Convention on wetlands celebrates partnership with Australian rural landholders
2 February 1999 - Gland, Switzerland. The international secretariat of the Convention on Wetlands (known commonly as the Ramsar Convention) today congratulated Australia on a precedent-setting move in wetlands conservation and sustainable use.
Working in partnership, four farming families, two conservation groups, the New South Wales State Government, and the Commonwealth Government of Australia have developed an historic Memorandum of Understanding that will maintain conservation management of the unique Gwydir wetlands, 500 kilometres northwest of Sydney in Australias semi-arid regions. Under the MoU the parties have also agreed to take the significant step of agreeing to designate parts of the farming properties as a Wetland of International Importance under the Ramsar Convention.
Part of the Gwydir wetlands proposed as a Ramsar site, near Moree, NSW. Belah trees on higher ground fringing more frequently flooded wetlands. Half a million waterbirds were nesting in the district. [Photo: Jamie Pittock, WWF-Australia]
Deputy Secretary General of the Convention, Dr Bill Phillips, commented: "This is an outstanding achievement, demonstrating how the Ramsar Convention is now a leading international instrument in promoting the wise, or ecologically sustainable, use of our wetlands. I congratulate all involved and especially the landholders for their vision in wanting to ensure the continuing health and productivity of this special wetland environment for the future generations of their own families, all Australians, and the global community. We congratulate the Southeron, Murphy and Blackburn families for conserving the wetlands as part of their pastoral businesses."
"The Ramsar Convention urges all its signatories to emulate the example of these Australian rural landholders, conservation groups and governments in negotiating 'wise use' to conserve wetlands that are outside conservation reserves. We are very excited with this announcement, which coincides with World Wetlands Day 1999. It is very appropriate to have such a grassroots initiative come to fruition on this day, especially because the theme of World Wetlands Day this year is People and Wetlands. "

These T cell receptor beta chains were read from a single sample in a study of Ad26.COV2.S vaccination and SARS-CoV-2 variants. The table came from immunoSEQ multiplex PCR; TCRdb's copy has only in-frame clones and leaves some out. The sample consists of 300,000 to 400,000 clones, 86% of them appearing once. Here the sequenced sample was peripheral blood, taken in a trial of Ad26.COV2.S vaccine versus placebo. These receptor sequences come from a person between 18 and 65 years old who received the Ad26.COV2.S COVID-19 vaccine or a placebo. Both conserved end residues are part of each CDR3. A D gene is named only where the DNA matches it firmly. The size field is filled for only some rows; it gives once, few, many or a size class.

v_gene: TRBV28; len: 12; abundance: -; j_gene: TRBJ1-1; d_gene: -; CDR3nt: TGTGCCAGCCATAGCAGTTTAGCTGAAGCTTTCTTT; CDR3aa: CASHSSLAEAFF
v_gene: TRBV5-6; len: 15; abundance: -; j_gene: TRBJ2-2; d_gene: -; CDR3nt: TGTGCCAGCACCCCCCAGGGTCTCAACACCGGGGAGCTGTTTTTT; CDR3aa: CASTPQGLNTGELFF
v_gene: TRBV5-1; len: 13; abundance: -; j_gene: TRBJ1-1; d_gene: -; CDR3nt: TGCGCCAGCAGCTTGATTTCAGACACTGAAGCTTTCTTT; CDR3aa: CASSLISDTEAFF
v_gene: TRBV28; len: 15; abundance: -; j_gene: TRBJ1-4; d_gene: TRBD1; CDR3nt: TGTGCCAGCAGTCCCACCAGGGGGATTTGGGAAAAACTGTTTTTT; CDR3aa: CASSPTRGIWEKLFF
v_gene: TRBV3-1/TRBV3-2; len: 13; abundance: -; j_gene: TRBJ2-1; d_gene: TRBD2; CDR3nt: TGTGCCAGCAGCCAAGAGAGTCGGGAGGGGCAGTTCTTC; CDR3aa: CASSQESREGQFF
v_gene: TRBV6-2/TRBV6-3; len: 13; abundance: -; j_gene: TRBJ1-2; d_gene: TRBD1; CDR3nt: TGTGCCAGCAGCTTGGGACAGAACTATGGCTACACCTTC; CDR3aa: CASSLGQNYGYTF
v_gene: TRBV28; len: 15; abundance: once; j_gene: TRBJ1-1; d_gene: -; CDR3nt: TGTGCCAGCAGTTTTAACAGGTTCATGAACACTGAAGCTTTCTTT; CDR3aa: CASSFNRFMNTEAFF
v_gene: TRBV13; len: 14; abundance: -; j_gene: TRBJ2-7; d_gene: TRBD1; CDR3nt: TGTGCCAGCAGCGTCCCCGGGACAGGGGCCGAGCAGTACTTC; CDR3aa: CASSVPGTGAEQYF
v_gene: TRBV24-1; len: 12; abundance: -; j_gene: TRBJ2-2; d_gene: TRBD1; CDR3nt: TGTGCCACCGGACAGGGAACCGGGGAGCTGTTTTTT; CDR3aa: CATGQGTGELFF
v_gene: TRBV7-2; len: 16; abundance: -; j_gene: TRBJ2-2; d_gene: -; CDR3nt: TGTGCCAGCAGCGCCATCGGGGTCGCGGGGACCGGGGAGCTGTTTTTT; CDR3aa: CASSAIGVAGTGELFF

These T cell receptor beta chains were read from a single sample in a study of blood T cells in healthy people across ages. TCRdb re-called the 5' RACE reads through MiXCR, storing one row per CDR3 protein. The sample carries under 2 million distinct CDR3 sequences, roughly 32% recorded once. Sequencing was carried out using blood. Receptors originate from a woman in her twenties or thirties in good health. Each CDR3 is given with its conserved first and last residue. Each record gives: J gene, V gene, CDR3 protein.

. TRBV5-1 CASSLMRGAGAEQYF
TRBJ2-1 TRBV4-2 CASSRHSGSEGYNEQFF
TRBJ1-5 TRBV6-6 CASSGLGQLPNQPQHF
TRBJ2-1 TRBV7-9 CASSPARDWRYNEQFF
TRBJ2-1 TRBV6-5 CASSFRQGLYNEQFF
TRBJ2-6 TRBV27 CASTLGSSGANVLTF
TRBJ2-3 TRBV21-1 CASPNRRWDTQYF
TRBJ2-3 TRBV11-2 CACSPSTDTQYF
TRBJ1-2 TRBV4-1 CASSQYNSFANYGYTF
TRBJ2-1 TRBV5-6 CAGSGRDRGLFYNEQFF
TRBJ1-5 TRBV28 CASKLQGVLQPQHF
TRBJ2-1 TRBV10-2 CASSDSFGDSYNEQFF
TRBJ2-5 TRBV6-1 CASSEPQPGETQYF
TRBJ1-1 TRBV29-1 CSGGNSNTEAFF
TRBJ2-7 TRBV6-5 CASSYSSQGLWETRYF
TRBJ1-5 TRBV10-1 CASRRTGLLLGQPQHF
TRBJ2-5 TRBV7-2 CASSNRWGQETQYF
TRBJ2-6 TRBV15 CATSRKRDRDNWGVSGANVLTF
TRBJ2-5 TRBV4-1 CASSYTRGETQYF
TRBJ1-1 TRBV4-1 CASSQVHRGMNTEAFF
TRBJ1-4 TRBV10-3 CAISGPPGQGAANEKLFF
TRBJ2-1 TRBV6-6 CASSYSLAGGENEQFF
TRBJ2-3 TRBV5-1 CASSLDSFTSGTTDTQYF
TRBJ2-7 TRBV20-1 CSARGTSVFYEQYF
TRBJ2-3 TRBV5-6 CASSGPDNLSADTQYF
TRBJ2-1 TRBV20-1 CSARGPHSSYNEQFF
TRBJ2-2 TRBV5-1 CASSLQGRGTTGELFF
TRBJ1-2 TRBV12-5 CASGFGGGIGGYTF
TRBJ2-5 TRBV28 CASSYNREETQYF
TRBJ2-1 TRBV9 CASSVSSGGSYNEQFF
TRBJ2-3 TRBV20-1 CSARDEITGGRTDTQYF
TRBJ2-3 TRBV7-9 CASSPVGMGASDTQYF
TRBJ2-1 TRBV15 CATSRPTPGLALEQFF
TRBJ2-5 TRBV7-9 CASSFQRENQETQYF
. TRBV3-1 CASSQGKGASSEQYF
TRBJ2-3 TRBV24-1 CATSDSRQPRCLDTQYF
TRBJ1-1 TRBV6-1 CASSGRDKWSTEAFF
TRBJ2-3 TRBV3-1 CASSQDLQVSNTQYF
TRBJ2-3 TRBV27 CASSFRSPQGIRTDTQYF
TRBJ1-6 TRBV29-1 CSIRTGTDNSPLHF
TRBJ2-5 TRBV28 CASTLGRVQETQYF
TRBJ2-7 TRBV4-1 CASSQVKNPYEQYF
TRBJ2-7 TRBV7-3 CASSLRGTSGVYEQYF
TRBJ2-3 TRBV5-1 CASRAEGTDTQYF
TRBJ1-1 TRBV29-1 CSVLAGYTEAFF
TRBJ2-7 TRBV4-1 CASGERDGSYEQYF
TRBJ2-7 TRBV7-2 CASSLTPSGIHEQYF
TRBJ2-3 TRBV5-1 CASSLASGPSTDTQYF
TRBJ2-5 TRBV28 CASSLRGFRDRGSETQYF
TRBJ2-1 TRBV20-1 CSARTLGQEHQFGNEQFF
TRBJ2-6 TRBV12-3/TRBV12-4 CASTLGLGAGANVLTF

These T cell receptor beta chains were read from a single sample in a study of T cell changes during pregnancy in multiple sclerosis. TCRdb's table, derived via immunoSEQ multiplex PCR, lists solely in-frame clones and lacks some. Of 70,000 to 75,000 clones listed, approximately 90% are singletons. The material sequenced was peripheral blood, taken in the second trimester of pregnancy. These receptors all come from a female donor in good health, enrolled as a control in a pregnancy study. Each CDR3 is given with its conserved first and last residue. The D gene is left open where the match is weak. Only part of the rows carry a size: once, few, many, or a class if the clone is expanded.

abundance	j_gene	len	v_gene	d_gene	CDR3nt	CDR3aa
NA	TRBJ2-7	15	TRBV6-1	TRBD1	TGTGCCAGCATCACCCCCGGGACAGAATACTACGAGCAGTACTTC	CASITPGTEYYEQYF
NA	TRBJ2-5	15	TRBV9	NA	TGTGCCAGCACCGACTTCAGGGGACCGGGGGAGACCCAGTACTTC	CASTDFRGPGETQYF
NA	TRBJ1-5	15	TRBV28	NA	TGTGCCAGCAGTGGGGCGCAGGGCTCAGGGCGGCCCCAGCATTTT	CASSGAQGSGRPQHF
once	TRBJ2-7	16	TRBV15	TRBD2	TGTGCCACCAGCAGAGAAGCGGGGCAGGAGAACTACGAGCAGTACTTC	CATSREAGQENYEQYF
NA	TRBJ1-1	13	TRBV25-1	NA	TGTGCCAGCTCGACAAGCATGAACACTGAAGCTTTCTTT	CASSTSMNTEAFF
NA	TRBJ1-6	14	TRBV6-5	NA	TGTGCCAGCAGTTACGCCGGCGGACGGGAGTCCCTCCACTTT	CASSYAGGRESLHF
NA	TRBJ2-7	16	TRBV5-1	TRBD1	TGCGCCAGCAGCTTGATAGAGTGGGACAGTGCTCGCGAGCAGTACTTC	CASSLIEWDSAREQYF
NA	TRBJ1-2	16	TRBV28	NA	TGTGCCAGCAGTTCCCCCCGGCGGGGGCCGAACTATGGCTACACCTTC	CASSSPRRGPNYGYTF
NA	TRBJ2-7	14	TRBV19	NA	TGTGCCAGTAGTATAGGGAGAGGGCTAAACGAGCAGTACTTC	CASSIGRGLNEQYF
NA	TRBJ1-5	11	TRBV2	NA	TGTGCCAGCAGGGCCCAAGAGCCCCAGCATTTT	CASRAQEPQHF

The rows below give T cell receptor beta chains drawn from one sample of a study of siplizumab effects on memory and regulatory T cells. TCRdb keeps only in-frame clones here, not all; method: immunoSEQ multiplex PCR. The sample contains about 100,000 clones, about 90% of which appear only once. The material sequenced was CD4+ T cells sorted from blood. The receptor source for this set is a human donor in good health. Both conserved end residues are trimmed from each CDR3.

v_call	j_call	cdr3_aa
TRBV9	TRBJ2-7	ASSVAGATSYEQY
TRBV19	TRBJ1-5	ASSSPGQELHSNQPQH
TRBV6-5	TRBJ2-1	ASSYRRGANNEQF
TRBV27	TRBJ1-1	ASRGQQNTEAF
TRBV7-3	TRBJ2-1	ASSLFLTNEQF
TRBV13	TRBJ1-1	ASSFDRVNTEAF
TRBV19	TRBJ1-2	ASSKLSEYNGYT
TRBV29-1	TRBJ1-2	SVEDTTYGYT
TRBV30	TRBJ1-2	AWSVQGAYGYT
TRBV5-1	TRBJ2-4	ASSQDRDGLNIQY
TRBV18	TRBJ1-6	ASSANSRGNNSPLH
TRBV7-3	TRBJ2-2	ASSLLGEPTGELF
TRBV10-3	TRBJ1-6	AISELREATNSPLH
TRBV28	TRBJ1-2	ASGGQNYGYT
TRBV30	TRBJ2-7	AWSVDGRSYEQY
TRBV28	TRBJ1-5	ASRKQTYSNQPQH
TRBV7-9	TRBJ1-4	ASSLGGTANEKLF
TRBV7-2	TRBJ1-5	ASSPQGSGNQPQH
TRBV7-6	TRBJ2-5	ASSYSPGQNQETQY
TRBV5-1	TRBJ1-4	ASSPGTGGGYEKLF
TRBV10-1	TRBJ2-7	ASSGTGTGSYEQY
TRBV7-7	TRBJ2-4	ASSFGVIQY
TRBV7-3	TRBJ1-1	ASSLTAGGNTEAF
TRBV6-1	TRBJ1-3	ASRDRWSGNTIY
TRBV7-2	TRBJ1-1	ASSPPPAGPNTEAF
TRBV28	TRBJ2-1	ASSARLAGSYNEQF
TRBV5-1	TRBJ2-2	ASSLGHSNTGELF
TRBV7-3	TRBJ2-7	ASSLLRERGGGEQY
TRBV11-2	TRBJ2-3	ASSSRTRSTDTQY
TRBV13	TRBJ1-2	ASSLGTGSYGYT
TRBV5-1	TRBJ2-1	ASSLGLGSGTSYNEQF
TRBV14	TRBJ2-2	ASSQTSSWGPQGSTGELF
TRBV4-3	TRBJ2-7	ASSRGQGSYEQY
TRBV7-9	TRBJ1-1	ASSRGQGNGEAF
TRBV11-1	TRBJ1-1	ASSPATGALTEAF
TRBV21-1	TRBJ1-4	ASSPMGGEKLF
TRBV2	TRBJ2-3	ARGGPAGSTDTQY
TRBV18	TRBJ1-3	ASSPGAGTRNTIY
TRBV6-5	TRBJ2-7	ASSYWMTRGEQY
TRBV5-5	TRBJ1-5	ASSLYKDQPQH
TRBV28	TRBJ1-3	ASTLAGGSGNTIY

Discussions concerning the proposed Ramsar site between agencies and landholders: Ben Churchill (Environment Australia); Bill Phillips (Ramsar Bureau); Stephen Hunter (Environment Australia); and Jim Southeron (landholder). [Photo: J. Pittock, WWF-Australia]
The Gwydir wetland, one of the largest inland wetlands in New South Wales and home to half a million nesting and breeding waterbirds, was threatened by water extraction for irrigation use, invasives plants, and clearing for agriculture. The agreement, facilitated by conservation groups WWF (World Wide Fund for Nature-Australia) and the National Parks Association, addresses these issues through the stewardship of the pastoral land owners.
Discussions concerning the proposed Ramsar site between government agencies, conservation groups, and landholders, 8 December 1998. In the field (left to right): Phillipa Walsh (WWF); Jamie Southeron (landholder); Brian Everingham (National Parks Association - NPA); Cath Webb (WWF/NPA); Terry Korn (National Parks and Wildlife Service - NPWS); Rob McCosker (wetlands ecologist); Howard Blackburn (landholder); and Alison Curtin (NPWS). [Credit: J. Pittock/WWF]
Local residents showing out-of-town agency staff aerial photos of the Gwydir wetlands during discussions of the proposed Ramsar site nomination. Left to right: Neal Foster (Department of Land Water Conservation); NSW Fisheries representative; Kevin Roberts (National Parks and Wildlife Service); Bill Phillips (Ramsar Bureau); Stephen Hunter (Environment Australia); Bruce Sticpewich (landholder). Crouching: Rob McCosker (wetlands ecologist).
Landholders, government agency staff and conservationists discussing the proposed Ramsar listing for the Gwydir wetlands. Left to right: Jen Southeron (landholder); Stephen Hunter (Environment Australia); Terry Korn (National Parks and Wildlife Service); and Bruce Sticpewich (landholder). [Credit: J. Pittock/WWF]
Threats to the Gwydir wetlands include the increasing area planted to irrigated cotton (foreground), and an area of Gwydir wetlands (outside the proposed site). [Photo credit: J. Pittock/WWF]